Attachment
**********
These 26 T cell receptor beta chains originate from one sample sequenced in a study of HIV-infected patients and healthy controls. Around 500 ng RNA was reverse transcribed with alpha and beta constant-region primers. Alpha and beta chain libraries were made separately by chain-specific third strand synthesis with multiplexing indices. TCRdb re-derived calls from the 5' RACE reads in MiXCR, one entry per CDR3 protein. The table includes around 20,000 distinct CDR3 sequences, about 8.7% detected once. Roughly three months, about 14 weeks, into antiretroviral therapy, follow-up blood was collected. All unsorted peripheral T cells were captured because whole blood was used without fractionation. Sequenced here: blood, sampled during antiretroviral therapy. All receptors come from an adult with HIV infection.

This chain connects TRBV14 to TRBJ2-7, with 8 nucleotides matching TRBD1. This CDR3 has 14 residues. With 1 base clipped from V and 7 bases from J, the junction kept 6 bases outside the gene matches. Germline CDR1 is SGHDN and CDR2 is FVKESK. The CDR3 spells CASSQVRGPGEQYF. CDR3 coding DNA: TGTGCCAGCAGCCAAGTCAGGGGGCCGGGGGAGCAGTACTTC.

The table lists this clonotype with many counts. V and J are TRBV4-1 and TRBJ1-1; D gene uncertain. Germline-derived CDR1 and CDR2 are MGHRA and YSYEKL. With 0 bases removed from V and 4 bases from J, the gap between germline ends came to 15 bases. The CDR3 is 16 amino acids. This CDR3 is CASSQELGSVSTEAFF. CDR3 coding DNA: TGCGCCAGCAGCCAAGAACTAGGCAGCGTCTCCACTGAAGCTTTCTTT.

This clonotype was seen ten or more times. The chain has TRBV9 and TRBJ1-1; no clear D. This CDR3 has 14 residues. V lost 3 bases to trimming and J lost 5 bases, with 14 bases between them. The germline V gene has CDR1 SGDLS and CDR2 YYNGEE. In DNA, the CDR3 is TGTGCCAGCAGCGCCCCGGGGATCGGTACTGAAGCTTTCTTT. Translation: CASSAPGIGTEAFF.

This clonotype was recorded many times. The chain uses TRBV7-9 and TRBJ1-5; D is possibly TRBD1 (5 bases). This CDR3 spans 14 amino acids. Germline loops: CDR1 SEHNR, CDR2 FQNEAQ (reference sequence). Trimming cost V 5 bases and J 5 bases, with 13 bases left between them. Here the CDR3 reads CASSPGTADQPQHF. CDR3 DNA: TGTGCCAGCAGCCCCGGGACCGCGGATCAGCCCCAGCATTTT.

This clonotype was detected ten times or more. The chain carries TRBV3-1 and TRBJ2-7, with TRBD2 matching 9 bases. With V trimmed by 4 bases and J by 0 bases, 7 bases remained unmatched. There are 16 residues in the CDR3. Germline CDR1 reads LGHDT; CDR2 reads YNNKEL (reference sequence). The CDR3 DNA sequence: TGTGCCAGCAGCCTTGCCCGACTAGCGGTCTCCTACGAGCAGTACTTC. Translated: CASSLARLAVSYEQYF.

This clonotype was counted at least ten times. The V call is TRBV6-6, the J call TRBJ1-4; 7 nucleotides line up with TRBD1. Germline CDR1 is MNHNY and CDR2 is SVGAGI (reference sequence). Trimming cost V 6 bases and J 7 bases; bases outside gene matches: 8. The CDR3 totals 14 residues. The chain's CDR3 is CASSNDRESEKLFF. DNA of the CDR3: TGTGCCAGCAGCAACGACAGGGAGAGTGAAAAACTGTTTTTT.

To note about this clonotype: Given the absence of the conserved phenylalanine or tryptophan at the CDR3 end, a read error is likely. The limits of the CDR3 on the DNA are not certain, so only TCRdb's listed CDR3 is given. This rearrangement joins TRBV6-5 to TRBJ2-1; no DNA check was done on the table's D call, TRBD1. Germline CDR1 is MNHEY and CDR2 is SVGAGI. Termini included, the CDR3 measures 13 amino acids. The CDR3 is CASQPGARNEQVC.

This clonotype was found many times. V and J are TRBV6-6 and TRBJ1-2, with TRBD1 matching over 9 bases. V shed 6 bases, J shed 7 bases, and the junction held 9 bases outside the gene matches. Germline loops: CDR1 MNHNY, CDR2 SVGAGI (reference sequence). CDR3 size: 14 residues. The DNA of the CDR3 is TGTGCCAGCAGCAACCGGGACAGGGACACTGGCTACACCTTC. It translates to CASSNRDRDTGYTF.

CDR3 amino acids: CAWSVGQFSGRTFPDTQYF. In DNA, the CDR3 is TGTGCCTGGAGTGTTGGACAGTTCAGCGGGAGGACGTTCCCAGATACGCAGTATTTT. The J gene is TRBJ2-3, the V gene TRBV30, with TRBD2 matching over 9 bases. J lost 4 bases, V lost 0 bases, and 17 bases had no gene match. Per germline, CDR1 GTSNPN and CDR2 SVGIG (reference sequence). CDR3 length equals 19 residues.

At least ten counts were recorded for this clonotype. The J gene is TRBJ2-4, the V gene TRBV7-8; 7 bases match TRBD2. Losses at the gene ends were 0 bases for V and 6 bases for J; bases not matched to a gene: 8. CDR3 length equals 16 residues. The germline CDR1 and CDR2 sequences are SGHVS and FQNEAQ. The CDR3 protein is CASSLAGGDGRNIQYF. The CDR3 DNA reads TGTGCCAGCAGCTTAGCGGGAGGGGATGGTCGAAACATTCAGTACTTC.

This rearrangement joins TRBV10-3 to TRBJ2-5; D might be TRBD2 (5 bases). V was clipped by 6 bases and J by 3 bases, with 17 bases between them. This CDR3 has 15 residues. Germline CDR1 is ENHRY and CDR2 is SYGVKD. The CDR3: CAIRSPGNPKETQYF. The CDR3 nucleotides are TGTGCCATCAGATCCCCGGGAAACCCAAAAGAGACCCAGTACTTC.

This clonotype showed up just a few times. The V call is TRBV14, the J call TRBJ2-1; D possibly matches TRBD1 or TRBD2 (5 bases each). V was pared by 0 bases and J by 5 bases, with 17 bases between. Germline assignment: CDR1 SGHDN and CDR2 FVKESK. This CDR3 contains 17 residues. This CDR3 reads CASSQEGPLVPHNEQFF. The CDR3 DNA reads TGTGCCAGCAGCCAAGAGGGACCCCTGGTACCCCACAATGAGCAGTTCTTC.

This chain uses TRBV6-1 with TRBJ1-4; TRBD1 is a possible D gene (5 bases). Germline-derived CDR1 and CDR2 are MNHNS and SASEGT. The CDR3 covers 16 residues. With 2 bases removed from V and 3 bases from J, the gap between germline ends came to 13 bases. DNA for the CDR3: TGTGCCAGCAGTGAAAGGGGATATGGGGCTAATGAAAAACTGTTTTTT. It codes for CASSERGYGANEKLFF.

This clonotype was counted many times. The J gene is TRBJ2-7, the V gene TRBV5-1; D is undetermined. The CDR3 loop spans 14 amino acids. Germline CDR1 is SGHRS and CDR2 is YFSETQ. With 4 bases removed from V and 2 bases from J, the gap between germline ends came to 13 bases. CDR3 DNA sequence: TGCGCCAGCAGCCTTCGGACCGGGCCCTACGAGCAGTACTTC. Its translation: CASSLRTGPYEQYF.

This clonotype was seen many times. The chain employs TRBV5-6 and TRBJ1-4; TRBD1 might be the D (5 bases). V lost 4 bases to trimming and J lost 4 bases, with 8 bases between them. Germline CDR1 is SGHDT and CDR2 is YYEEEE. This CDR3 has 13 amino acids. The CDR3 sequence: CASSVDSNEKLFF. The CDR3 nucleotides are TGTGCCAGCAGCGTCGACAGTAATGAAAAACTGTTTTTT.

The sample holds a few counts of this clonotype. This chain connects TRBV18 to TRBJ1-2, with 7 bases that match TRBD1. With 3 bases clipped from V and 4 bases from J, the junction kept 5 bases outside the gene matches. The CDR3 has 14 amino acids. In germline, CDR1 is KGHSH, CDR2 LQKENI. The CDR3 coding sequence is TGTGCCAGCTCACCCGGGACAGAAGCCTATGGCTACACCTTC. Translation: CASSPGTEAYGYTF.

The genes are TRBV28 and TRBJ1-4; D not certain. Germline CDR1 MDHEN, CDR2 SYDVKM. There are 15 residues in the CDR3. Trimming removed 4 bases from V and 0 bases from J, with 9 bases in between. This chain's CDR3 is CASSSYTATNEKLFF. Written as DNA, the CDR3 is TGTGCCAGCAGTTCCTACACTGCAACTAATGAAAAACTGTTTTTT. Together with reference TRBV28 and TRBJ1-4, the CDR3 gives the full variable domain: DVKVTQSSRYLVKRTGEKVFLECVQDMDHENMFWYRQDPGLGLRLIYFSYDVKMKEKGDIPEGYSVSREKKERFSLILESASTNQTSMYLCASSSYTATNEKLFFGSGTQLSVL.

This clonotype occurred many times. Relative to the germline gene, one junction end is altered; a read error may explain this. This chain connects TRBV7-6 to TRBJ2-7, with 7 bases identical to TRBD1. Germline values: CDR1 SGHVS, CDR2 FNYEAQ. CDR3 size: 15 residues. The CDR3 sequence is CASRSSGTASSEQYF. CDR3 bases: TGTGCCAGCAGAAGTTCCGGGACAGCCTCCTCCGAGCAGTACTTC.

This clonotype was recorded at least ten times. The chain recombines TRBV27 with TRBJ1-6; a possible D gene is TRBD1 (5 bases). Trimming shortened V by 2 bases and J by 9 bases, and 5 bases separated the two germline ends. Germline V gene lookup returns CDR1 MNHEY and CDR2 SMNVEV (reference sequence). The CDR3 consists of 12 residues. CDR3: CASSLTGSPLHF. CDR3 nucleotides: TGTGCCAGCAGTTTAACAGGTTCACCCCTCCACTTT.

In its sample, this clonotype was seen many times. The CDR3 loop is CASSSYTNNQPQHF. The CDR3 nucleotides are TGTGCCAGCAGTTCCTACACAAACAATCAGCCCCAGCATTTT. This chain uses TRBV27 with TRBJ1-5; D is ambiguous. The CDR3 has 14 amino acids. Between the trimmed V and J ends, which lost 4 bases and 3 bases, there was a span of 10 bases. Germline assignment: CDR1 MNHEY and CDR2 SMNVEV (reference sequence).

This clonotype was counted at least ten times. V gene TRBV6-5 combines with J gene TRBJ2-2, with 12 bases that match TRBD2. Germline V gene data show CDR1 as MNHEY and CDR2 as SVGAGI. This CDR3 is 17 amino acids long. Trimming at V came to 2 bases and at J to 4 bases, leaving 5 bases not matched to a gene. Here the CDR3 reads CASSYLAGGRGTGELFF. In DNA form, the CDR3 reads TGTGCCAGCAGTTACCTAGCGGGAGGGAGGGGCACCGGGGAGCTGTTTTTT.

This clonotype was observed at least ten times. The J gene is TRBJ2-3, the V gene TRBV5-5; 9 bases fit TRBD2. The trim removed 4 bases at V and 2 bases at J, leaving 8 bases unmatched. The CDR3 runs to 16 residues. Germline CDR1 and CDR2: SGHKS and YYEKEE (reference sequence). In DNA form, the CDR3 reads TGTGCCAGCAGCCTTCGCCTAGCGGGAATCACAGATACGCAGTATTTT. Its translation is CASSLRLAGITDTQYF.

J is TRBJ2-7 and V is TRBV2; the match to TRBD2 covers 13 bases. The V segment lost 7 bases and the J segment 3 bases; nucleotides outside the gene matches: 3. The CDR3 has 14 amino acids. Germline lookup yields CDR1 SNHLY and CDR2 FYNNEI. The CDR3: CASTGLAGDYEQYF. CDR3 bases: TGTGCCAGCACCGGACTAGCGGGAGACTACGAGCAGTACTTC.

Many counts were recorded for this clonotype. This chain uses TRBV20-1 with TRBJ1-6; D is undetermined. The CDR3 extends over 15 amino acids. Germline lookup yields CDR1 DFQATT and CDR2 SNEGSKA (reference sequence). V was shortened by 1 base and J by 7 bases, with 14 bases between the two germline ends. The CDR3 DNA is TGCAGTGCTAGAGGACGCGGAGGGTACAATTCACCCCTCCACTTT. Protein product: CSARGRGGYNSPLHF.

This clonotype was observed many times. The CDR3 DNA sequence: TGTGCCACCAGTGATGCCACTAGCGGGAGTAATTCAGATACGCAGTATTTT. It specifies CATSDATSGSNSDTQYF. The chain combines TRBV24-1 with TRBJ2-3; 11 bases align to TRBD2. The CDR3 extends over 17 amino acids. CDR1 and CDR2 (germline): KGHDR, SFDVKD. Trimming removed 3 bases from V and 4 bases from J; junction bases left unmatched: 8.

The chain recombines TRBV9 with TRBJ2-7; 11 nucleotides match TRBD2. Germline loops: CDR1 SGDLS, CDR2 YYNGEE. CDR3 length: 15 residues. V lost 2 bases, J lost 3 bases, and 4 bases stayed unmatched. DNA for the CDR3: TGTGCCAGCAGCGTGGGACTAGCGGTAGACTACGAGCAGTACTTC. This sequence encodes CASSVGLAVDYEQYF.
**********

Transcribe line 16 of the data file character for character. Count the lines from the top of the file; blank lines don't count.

This clonotype was seen many times. The chain employs TRBV5-6 and TRBJ1-4; TRBD1 might be the D (5 bases). V lost 4 bases to trimming and J lost 4 bases, with 8 bases between them. Germline CDR1 is SGHDT and CDR2 is YYEEEE. This CDR3 has 13 amino acids. The CDR3 sequence: CASSVDSNEKLFF. The CDR3 nucleotides are TGTGCCAGCAGCGTCGACAGTAATGAAAAACTGTTTTTT.